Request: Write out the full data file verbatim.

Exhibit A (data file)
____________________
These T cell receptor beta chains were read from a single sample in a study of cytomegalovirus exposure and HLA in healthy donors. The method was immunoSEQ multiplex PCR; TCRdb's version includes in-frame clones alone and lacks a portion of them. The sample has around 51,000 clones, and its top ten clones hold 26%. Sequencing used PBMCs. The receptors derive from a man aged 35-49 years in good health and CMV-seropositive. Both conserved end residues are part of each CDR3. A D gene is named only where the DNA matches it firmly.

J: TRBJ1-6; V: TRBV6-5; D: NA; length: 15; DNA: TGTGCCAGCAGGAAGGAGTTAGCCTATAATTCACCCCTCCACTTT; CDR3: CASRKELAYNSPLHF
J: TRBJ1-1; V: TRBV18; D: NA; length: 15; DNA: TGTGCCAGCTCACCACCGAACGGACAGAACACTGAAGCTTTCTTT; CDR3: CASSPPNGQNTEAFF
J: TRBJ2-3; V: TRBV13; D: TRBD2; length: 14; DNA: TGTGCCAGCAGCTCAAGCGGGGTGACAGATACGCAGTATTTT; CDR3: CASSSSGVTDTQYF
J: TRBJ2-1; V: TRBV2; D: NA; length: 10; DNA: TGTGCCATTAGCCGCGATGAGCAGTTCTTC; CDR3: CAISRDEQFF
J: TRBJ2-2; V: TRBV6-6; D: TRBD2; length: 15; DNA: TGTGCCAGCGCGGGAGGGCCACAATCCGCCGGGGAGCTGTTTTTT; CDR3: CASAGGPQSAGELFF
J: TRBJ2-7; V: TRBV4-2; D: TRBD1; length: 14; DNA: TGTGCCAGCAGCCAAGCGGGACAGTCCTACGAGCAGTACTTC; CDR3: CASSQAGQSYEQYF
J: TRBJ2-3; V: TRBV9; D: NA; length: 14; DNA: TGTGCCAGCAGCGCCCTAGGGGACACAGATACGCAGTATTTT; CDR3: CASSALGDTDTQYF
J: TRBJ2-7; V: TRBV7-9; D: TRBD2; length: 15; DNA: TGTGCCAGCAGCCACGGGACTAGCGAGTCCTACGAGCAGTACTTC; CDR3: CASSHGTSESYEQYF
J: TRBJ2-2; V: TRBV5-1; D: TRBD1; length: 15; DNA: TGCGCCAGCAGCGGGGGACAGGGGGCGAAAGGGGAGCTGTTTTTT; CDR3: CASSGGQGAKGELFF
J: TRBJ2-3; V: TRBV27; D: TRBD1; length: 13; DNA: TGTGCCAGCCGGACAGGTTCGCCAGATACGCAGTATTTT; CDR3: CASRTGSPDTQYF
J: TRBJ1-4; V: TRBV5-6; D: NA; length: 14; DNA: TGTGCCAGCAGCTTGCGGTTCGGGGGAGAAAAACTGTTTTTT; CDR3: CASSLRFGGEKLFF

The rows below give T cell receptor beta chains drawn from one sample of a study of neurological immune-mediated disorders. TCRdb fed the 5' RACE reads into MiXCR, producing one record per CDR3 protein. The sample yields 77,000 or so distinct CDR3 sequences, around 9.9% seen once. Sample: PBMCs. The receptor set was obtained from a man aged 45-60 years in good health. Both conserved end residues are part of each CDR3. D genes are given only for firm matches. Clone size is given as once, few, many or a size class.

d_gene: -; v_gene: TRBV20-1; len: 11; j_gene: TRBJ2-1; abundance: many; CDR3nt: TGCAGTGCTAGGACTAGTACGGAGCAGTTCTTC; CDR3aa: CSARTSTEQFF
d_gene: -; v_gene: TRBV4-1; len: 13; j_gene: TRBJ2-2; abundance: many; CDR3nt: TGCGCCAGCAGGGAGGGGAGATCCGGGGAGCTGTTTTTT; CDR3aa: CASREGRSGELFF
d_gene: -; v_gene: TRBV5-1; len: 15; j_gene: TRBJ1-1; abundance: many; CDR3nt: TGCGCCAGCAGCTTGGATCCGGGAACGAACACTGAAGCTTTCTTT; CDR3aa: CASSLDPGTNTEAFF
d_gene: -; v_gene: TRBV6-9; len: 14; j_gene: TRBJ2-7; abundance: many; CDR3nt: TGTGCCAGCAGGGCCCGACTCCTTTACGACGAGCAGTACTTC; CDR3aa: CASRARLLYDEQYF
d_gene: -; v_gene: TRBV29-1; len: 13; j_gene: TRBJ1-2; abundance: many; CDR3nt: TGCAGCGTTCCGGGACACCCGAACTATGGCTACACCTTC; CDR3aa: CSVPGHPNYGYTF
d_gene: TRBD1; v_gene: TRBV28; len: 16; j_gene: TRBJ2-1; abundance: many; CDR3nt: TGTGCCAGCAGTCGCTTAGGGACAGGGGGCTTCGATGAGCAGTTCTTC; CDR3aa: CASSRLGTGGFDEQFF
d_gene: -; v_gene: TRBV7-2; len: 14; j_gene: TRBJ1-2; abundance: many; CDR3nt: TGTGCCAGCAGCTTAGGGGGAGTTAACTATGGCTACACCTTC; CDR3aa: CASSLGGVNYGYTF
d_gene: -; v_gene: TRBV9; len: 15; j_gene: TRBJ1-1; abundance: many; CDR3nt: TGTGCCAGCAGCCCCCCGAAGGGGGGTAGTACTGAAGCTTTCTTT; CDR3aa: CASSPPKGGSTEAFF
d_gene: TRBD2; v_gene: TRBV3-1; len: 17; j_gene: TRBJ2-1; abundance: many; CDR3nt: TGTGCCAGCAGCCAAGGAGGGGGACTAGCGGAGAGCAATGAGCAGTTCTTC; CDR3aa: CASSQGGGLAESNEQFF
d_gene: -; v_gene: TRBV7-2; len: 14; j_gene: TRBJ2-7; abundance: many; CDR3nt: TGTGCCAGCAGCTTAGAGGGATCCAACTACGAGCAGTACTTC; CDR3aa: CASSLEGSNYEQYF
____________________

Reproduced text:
These T cell receptor beta chains were read from a single sample in a study of cytomegalovirus exposure and HLA in healthy donors. The method was immunoSEQ multiplex PCR; TCRdb's version includes in-frame clones alone and lacks a portion of them. The sample has around 51,000 clones, and its top ten clones hold 26%. Sequencing used PBMCs. The receptors derive from a man aged 35-49 years in good health and CMV-seropositive. Both conserved end residues are part of each CDR3. A D gene is named only where the DNA matches it firmly.

J: TRBJ1-6; V: TRBV6-5; D: NA; length: 15; DNA: TGTGCCAGCAGGAAGGAGTTAGCCTATAATTCACCCCTCCACTTT; CDR3: CASRKELAYNSPLHF
J: TRBJ1-1; V: TRBV18; D: NA; length: 15; DNA: TGTGCCAGCTCACCACCGAACGGACAGAACACTGAAGCTTTCTTT; CDR3: CASSPPNGQNTEAFF
J: TRBJ2-3; V: TRBV13; D: TRBD2; length: 14; DNA: TGTGCCAGCAGCTCAAGCGGGGTGACAGATACGCAGTATTTT; CDR3: CASSSSGVTDTQYF
J: TRBJ2-1; V: TRBV2; D: NA; length: 10; DNA: TGTGCCATTAGCCGCGATGAGCAGTTCTTC; CDR3: CAISRDEQFF
J: TRBJ2-2; V: TRBV6-6; D: TRBD2; length: 15; DNA: TGTGCCAGCGCGGGAGGGCCACAATCCGCCGGGGAGCTGTTTTTT; CDR3: CASAGGPQSAGELFF
J: TRBJ2-7; V: TRBV4-2; D: TRBD1; length: 14; DNA: TGTGCCAGCAGCCAAGCGGGACAGTCCTACGAGCAGTACTTC; CDR3: CASSQAGQSYEQYF
J: TRBJ2-3; V: TRBV9; D: NA; length: 14; DNA: TGTGCCAGCAGCGCCCTAGGGGACACAGATACGCAGTATTTT; CDR3: CASSALGDTDTQYF
J: TRBJ2-7; V: TRBV7-9; D: TRBD2; length: 15; DNA: TGTGCCAGCAGCCACGGGACTAGCGAGTCCTACGAGCAGTACTTC; CDR3: CASSHGTSESYEQYF
J: TRBJ2-2; V: TRBV5-1; D: TRBD1; length: 15; DNA: TGCGCCAGCAGCGGGGGACAGGGGGCGAAAGGGGAGCTGTTTTTT; CDR3: CASSGGQGAKGELFF
J: TRBJ2-3; V: TRBV27; D: TRBD1; length: 13; DNA: TGTGCCAGCCGGACAGGTTCGCCAGATACGCAGTATTTT; CDR3: CASRTGSPDTQYF
J: TRBJ1-4; V: TRBV5-6; D: NA; length: 14; DNA: TGTGCCAGCAGCTTGCGGTTCGGGGGAGAAAAACTGTTTTTT; CDR3: CASSLRFGGEKLFF

The rows below give T cell receptor beta chains drawn from one sample of a study of neurological immune-mediated disorders. TCRdb fed the 5' RACE reads into MiXCR, producing one record per CDR3 protein. The sample yields 77,000 or so distinct CDR3 sequences, around 9.9% seen once. Sample: PBMCs. The receptor set was obtained from a man aged 45-60 years in good health. Both conserved end residues are part of each CDR3. D genes are given only for firm matches. Clone size is given as once, few, many or a size class.

d_gene: -; v_gene: TRBV20-1; len: 11; j_gene: TRBJ2-1; abundance: many; CDR3nt: TGCAGTGCTAGGACTAGTACGGAGCAGTTCTTC; CDR3aa: CSARTSTEQFF
d_gene: -; v_gene: TRBV4-1; len: 13; j_gene: TRBJ2-2; abundance: many; CDR3nt: TGCGCCAGCAGGGAGGGGAGATCCGGGGAGCTGTTTTTT; CDR3aa: CASREGRSGELFF
d_gene: -; v_gene: TRBV5-1; len: 15; j_gene: TRBJ1-1; abundance: many; CDR3nt: TGCGCCAGCAGCTTGGATCCGGGAACGAACACTGAAGCTTTCTTT; CDR3aa: CASSLDPGTNTEAFF
d_gene: -; v_gene: TRBV6-9; len: 14; j_gene: TRBJ2-7; abundance: many; CDR3nt: TGTGCCAGCAGGGCCCGACTCCTTTACGACGAGCAGTACTTC; CDR3aa: CASRARLLYDEQYF
d_gene: -; v_gene: TRBV29-1; len: 13; j_gene: TRBJ1-2; abundance: many; CDR3nt: TGCAGCGTTCCGGGACACCCGAACTATGGCTACACCTTC; CDR3aa: CSVPGHPNYGYTF
d_gene: TRBD1; v_gene: TRBV28; len: 16; j_gene: TRBJ2-1; abundance: many; CDR3nt: TGTGCCAGCAGTCGCTTAGGGACAGGGGGCTTCGATGAGCAGTTCTTC; CDR3aa: CASSRLGTGGFDEQFF
d_gene: -; v_gene: TRBV7-2; len: 14; j_gene: TRBJ1-2; abundance: many; CDR3nt: TGTGCCAGCAGCTTAGGGGGAGTTAACTATGGCTACACCTTC; CDR3aa: CASSLGGVNYGYTF
d_gene: -; v_gene: TRBV9; len: 15; j_gene: TRBJ1-1; abundance: many; CDR3nt: TGTGCCAGCAGCCCCCCGAAGGGGGGTAGTACTGAAGCTTTCTTT; CDR3aa: CASSPPKGGSTEAFF
d_gene: TRBD2; v_gene: TRBV3-1; len: 17; j_gene: TRBJ2-1; abundance: many; CDR3nt: TGTGCCAGCAGCCAAGGAGGGGGACTAGCGGAGAGCAATGAGCAGTTCTTC; CDR3aa: CASSQGGGLAESNEQFF
d_gene: -; v_gene: TRBV7-2; len: 14; j_gene: TRBJ2-7; abundance: many; CDR3nt: TGTGCCAGCAGCTTAGAGGGATCCAACTACGAGCAGTACTTC; CDR3aa: CASSLEGSNYEQYF